PBGC Premium Payment Rules
The Pension Benefit Guaranty Corporation (PBGC) has finalized its premium payment regulations for defined benefit plans. New statutory rules adopted under the Pension Protection Act of 2006 are the basis for the new rules. Covered defined benefit plans are subject to rules for both a flat rate and a variable rate premium. The 2008 flat rate premium is $33 per participant. The variable rate premium is based on the plan’s unfunded vested benefits measured on the valuation date for the premium payment year. Generally, the first day of the plan year is the valuation date for this purpose. The new rules have divided filing plans into three categories: small plans with fewer than 100 participants; mid-size plans with 100 or more participants, but fewer than 500; and large plans with 500 or more participants. Small calendar year plans will have until April 30, 2009 for all premium payments for the 2008 plan year.  Calendar year mid-size plans will have until October 15, 2008 for both the flat rate and any variable rate premiums. Large calendar year plans were required to file the preliminary flat rate premium by February 29, 2008 and have until October 15, 2008 for flat rate premium reconciliation and payment of any variable rate premium. Along with these new rules, PBGC has eliminated the old filing forms and created a new “Comprehensive Filings” process through its web-based online system. All defined benefit plan sponsors should be checking with their plan actuaries to make sure that premium payments and deadlines are met. (A description of the revised 2008 premium payment rules can be found at:

www.pbgc.gov/practitioners/premium-filings/content/page1142.html)

IRS Announces Issuance of Opinion and Advisory Letters for Pre-Approved Defined Contribution Plans
In Announcement 2008-23, the Internal Revenue Service (IRS) announced that it would be issuing opinion and advisory letters for pre-approved (master and prototype and volume submitter) defined contribution plans on or about March 31, 2008. The IRS also announced that employers using these pre-approved plans to restate a plan to comply with the Economic Growth and Tax Relief Reconciliation Act of 2001 and other changes to the plan qualification requirements will be required to adopt the pre-approved plan document by April 30, 2010. For those plan sponsors utilizing the Hodgson Russ Defined Contribution Prototype Plan, our IRS letters have been received and the prototype documents are available for those wishing to update the plan document in advance of the April 30, 2010 deadline.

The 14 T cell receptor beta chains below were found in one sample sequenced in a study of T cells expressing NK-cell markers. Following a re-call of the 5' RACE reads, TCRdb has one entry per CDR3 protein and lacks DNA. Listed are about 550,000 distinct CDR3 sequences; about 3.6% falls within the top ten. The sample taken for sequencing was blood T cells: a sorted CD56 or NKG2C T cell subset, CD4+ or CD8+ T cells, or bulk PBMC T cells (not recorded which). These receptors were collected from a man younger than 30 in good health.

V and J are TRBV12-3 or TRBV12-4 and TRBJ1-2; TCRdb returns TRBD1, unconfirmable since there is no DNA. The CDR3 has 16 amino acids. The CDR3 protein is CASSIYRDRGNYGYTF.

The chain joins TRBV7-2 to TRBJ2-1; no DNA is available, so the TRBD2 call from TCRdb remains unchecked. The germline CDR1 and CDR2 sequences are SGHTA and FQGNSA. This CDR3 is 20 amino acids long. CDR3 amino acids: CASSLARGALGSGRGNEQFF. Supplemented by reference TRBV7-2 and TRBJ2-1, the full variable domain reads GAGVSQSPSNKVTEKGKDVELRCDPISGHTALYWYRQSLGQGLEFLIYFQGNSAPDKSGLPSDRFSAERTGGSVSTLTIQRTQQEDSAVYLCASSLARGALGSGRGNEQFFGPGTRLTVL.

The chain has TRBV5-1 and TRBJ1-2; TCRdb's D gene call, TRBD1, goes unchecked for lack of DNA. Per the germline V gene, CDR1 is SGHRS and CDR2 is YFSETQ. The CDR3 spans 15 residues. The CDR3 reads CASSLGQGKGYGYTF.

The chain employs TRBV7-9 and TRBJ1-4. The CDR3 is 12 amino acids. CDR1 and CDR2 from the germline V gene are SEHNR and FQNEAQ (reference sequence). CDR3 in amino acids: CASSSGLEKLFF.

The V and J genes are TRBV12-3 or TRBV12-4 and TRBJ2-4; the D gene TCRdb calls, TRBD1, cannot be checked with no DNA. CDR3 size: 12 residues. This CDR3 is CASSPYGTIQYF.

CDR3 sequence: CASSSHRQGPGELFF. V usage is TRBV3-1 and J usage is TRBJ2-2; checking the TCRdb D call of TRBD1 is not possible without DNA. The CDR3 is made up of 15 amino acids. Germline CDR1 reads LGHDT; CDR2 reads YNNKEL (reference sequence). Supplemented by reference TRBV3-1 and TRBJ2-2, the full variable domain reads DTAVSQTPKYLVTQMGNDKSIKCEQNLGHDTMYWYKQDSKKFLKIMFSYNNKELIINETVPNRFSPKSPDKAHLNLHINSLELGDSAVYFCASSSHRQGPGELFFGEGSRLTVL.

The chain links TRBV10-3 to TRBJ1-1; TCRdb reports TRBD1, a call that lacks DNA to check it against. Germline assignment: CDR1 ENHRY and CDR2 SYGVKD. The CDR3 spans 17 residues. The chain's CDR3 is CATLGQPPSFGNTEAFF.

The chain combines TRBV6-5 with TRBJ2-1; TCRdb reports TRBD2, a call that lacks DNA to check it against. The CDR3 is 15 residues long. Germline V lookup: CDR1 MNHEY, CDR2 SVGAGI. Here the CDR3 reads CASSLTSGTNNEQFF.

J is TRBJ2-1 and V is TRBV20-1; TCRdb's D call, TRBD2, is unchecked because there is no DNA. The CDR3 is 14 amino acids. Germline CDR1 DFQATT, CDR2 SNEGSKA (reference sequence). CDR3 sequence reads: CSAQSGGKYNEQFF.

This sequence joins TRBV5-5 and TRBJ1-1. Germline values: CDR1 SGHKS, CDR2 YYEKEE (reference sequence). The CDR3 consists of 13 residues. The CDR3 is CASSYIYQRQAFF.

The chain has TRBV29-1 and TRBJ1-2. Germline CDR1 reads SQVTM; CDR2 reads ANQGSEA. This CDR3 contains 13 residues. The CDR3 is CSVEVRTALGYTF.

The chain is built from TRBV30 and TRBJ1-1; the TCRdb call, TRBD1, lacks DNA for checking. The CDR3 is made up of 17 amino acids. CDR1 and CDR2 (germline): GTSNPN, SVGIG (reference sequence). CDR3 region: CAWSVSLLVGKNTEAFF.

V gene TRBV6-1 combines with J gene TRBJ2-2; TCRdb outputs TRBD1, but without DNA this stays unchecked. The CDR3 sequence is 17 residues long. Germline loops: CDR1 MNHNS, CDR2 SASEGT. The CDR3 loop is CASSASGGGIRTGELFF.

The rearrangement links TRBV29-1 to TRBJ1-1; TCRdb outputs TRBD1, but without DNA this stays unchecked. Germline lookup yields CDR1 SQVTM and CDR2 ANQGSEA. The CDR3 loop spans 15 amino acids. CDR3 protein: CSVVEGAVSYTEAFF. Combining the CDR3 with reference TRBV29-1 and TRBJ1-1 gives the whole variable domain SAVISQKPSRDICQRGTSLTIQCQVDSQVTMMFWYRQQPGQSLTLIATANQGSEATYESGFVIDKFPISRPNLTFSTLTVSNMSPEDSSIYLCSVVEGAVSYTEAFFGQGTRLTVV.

IRA Provides Guidance on Certain Pension Protection Act 2006 Distribution Issues
Notice 2008-30, the Internal Revenue Service (IRS) provided guidance with respect to certain distribution-related provisions under the Pension Protection Act of 2006 (PPA). Some highlights include the following:

  • Gap Period Income. Under recently finalized IRS regulations, distributions of excess deferrals must include gap period earnings, the gains on the deferrals after the end of the tax year accruing through the date seven days before the date of the corrective distribution. This rule on gap period earnings is in effect for taxable years beginning on or after January 1, 2007. According to the Notice, an interim plan amendment to include gap period earnings and distributions of excess deferrals must be adopted by the last day of the first plan year beginning on or after January 1, 2009. Individually designed plans submitted in cycle B or cycle C will be asked to amend the document provision on gap period earnings if it is not currently in the submitted plan document.